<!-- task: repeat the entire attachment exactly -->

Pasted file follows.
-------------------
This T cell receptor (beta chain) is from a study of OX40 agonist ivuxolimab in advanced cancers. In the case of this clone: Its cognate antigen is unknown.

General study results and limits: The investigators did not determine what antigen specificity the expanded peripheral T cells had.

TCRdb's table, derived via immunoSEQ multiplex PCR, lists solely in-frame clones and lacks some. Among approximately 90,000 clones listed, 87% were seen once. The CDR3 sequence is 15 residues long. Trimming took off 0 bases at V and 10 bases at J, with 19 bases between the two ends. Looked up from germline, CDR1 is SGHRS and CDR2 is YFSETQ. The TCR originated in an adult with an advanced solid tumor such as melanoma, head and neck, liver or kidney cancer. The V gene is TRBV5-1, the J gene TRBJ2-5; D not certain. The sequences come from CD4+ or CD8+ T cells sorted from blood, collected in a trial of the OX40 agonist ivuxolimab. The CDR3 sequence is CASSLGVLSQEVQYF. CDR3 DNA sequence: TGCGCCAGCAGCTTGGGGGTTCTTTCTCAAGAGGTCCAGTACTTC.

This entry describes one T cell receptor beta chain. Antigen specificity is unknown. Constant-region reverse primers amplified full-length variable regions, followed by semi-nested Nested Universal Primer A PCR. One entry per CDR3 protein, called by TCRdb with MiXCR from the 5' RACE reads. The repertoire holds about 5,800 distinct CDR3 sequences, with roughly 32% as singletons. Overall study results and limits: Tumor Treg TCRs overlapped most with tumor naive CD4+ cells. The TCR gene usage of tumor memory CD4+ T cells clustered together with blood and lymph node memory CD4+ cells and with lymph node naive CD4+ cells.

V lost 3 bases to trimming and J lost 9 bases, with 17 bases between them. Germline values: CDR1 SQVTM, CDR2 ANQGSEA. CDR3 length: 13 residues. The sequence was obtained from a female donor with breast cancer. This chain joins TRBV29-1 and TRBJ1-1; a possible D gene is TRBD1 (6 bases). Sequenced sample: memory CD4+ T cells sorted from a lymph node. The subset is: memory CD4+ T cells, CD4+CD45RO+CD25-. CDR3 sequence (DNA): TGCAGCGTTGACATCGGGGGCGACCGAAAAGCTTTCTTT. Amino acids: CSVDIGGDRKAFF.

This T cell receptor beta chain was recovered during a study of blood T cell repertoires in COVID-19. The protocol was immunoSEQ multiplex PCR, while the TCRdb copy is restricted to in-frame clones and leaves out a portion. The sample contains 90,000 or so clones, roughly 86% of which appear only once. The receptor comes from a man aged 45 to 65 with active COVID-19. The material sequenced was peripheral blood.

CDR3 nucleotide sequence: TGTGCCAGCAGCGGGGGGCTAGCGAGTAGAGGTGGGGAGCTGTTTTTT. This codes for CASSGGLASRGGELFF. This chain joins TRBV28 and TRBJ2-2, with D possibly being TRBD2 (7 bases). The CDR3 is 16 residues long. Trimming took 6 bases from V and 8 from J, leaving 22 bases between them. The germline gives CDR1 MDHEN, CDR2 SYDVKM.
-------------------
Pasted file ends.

This T cell receptor (beta chain) is from a study of OX40 agonist ivuxolimab in advanced cancers. In the case of this clone: Its cognate antigen is unknown.

General study results and limits: The investigators did not determine what antigen specificity the expanded peripheral T cells had.

TCRdb's table, derived via immunoSEQ multiplex PCR, lists solely in-frame clones and lacks some. Among approximately 90,000 clones listed, 87% were seen once. The CDR3 sequence is 15 residues long. Trimming took off 0 bases at V and 10 bases at J, with 19 bases between the two ends. Looked up from germline, CDR1 is SGHRS and CDR2 is YFSETQ. The TCR originated in an adult with an advanced solid tumor such as melanoma, head and neck, liver or kidney cancer. The V gene is TRBV5-1, the J gene TRBJ2-5; D not certain. The sequences come from CD4+ or CD8+ T cells sorted from blood, collected in a trial of the OX40 agonist ivuxolimab. The CDR3 sequence is CASSLGVLSQEVQYF. CDR3 DNA sequence: TGCGCCAGCAGCTTGGGGGTTCTTTCTCAAGAGGTCCAGTACTTC.

This entry describes one T cell receptor beta chain. Antigen specificity is unknown. Constant-region reverse primers amplified full-length variable regions, followed by semi-nested Nested Universal Primer A PCR. One entry per CDR3 protein, called by TCRdb with MiXCR from the 5' RACE reads. The repertoire holds about 5,800 distinct CDR3 sequences, with roughly 32% as singletons. Overall study results and limits: Tumor Treg TCRs overlapped most with tumor naive CD4+ cells. The TCR gene usage of tumor memory CD4+ T cells clustered together with blood and lymph node memory CD4+ cells and with lymph node naive CD4+ cells.

V lost 3 bases to trimming and J lost 9 bases, with 17 bases between them. Germline values: CDR1 SQVTM, CDR2 ANQGSEA. CDR3 length: 13 residues. The sequence was obtained from a female donor with breast cancer. This chain joins TRBV29-1 and TRBJ1-1; a possible D gene is TRBD1 (6 bases). Sequenced sample: memory CD4+ T cells sorted from a lymph node. The subset is: memory CD4+ T cells, CD4+CD45RO+CD25-. CDR3 sequence (DNA): TGCAGCGTTGACATCGGGGGCGACCGAAAAGCTTTCTTT. Amino acids: CSVDIGGDRKAFF.

This T cell receptor beta chain was recovered during a study of blood T cell repertoires in COVID-19. The protocol was immunoSEQ multiplex PCR, while the TCRdb copy is restricted to in-frame clones and leaves out a portion. The sample contains 90,000 or so clones, roughly 86% of which appear only once. The receptor comes from a man aged 45 to 65 with active COVID-19. The material sequenced was peripheral blood.

CDR3 nucleotide sequence: TGTGCCAGCAGCGGGGGGCTAGCGAGTAGAGGTGGGGAGCTGTTTTTT. This codes for CASSGGLASRGGELFF. This chain joins TRBV28 and TRBJ2-2, with D possibly being TRBD2 (7 bases). The CDR3 is 16 residues long. Trimming took 6 bases from V and 8 from J, leaving 22 bases between them. The germline gives CDR1 MDHEN, CDR2 SYDVKM.